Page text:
News Flash: The Power Lunch — where deals are made, influence is peddled and relationships are forged — is alive and swell. That might be surprising, given a decade that saw the midday meal leveled by corporate downsizing, rocked by the recession and undermined by an increasingly digital mind-set that often regards a constant email rapport as equivalent to getting to know one another in person. “There’s something about being in person that makes all the difference,” says Millennium Films president Mark Gill. “In-person alleviates a lot of fears, especially when you are talking someone into doing a movie.”
Back in the day, lunch meant Ma Maison, Orso and Morton’s as well as still-kicking heavyweights The Polo Lounge, Spago and the Grill on the Alley. The business was different then. People needed to see one another because players drove decisions by passion and instinct in a way that now, in an age of cold bean-counting, seems by turns heroic and quaint. As one senior TV exec observes: “Business used to be done by force of personality. And force of personality isn’t enough anymore.” Adds producer Lynda Obst: “The song-and-dance is dead. These days, it’s all quantifiers — attachments and numbers.”
Indeed, for many in this town, lunch now often is something you want to do rather than something you feel beholden to do. “It’s a more ceremonial meal,” says Electus chairman Ben Silverman. “You tend to be having it with somebody you are already in business with or truly do want to know better.” Sundance Channel GM and exec vp Sarah Barnett notes there’s something “sentimentally appealing” to lunching these days, with so much interaction taking place virtually. “I think it may not be that the deals are done at lunch, but it sure helps get them done,” she says.
To inaugurate its first-ever Power Lunch Issue, THR editors surveyed more than 100 of the most influential names in the entertainment business. An elite list of CEOs, A-list producers and top agents, managers and lawyers gave their candid takes on where power congregates today and why the midday meal remains important, with its victory laps around the dining room after a big box-office weekend and constant jockeying for status-conferring tables. If Hollywood is, indeed, much like high school, these restaurants constitute its collective cafeteria — anxiety ever-present, the threat of breaching innumerable unspoken rules of etiquette perpetually looming.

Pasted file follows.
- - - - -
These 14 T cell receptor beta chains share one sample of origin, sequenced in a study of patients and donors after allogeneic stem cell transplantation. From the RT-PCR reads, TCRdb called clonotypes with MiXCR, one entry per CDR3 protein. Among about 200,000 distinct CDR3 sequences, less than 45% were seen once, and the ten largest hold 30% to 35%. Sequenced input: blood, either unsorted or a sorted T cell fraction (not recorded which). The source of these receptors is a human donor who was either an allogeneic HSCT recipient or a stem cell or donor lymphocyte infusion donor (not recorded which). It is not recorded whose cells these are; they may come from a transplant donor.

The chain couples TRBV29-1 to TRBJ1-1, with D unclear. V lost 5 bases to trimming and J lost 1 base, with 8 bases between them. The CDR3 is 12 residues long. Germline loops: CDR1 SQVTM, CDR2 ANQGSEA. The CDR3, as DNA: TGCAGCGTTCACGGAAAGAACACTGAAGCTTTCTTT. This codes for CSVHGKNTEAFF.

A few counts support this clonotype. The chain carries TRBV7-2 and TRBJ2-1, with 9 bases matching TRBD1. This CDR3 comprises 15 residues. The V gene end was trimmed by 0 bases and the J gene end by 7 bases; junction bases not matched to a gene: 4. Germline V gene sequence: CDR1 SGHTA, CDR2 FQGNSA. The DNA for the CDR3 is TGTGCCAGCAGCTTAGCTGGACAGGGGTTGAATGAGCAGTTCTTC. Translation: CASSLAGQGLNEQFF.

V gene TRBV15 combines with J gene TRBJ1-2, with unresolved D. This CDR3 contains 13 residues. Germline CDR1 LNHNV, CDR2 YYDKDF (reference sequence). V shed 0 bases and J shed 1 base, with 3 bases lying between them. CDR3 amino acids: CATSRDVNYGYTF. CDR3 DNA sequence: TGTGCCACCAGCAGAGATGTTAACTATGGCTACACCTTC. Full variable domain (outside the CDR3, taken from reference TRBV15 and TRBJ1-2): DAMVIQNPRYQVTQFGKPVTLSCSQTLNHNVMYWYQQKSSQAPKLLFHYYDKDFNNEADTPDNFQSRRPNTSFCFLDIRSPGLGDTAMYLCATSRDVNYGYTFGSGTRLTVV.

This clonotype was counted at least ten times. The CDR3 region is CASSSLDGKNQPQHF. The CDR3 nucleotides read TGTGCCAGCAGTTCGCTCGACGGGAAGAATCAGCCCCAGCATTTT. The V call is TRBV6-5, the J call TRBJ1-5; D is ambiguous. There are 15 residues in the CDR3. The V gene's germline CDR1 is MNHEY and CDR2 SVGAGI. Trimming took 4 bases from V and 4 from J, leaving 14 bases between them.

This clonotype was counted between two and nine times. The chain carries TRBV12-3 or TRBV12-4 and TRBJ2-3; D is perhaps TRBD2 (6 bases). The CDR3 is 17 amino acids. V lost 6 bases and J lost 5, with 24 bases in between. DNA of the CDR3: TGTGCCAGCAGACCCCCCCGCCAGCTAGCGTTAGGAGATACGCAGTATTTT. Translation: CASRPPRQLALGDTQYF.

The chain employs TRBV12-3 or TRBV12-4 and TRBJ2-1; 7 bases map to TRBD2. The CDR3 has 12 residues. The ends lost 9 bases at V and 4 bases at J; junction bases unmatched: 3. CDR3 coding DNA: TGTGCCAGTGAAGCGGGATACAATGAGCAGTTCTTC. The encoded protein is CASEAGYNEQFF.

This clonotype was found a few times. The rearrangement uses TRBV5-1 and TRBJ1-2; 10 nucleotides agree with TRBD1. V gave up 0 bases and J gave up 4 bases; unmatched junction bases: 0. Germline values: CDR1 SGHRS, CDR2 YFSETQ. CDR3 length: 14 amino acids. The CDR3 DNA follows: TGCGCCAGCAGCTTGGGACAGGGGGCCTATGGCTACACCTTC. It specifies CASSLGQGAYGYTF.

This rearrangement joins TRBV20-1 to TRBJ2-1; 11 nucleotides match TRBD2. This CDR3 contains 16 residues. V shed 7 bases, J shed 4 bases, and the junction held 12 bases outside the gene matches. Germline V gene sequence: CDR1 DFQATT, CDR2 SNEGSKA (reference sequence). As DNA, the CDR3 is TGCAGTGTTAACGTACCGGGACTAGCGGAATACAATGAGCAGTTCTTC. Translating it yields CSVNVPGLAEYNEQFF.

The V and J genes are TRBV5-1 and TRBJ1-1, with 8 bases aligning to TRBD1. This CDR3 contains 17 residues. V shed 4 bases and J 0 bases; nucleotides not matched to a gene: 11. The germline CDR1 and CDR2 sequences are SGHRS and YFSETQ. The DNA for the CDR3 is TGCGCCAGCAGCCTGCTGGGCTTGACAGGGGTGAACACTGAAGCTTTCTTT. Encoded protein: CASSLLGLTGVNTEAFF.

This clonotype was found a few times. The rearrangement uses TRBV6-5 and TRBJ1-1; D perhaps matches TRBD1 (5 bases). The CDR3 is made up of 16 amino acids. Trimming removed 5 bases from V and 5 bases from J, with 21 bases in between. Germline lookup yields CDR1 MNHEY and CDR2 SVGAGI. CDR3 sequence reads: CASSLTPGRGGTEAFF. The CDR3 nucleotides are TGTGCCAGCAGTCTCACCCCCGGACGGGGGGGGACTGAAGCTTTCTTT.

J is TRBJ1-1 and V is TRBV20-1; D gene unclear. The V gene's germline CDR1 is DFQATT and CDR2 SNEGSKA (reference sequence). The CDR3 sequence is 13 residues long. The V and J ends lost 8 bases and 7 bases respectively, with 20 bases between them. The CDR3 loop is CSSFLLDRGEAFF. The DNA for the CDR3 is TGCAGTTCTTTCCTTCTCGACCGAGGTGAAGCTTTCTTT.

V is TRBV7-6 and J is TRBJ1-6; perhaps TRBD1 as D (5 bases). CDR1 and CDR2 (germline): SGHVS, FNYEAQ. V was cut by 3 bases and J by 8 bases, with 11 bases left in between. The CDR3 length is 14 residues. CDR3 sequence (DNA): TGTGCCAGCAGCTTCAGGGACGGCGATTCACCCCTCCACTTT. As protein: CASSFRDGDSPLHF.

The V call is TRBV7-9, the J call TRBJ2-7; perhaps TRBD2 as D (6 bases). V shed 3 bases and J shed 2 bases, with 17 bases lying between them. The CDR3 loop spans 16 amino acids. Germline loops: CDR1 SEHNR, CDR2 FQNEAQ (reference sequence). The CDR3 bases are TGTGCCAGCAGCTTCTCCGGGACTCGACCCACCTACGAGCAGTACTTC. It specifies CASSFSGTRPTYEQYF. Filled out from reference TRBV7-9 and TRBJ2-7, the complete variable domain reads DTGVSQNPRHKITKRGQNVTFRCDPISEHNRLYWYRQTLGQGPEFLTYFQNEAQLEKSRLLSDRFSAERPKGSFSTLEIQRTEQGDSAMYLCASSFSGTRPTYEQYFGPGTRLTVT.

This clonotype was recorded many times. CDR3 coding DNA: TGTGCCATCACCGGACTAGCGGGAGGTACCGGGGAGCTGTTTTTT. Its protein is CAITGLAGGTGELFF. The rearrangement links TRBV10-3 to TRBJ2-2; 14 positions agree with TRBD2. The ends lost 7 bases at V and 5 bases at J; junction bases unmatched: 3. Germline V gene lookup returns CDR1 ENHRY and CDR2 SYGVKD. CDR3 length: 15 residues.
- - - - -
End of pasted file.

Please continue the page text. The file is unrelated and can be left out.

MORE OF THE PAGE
One thing is clear: The once-narrow hierarchy of lunch meccas has become more diffuse, with younger players muscling into the top tier, challenging the established bastions. This new guard includes Craft (CAA’s unofficial commissary, until client Tom Colicchio, the chef/owner, left for WME last year) and Bouchon (which is owned by CAA client Thomas Keller and now lures agency big shots like Kevin Huvane). Among the surprises: Once-powerful meeting spot Chaya Brasserie didn’t make the top 25, while unassuming South Beverly Grill did.
Lunch has lost many of its indulgences. Iced tea is the new martini. Just about everyone’s on a special diet, regardless of whether the intent is to lose weight. It’s rare to find people tarrying at their tables beyond an hour and a half. And folks are generally more conscious of cost. Notes producer Keri Selig: “It used to be, ‘Oh, I’ll take it!’ ‘No, I’ll take it!’ Now a lot of people put their credit cards down and share. And people seem to be a little more open to meeting at a different grade of place. You can be more neighbor hoody. You can do M Cafe or Cafe Gratitude.”
Many of those who’ve been in the game the longest believe that breaking bread might just be its most benevolent ritual. Explains producer Steve Tisch: “It’s fun! This business used to be a lot more fun, and part of that was enjoying each other’s company.” Phil Rosenthal, who named his production company Where’s Lunch and has invested in Bouchon, agrees: “It’s a bright spot in your day. Have some pleasure. Otherwise, why are we here?”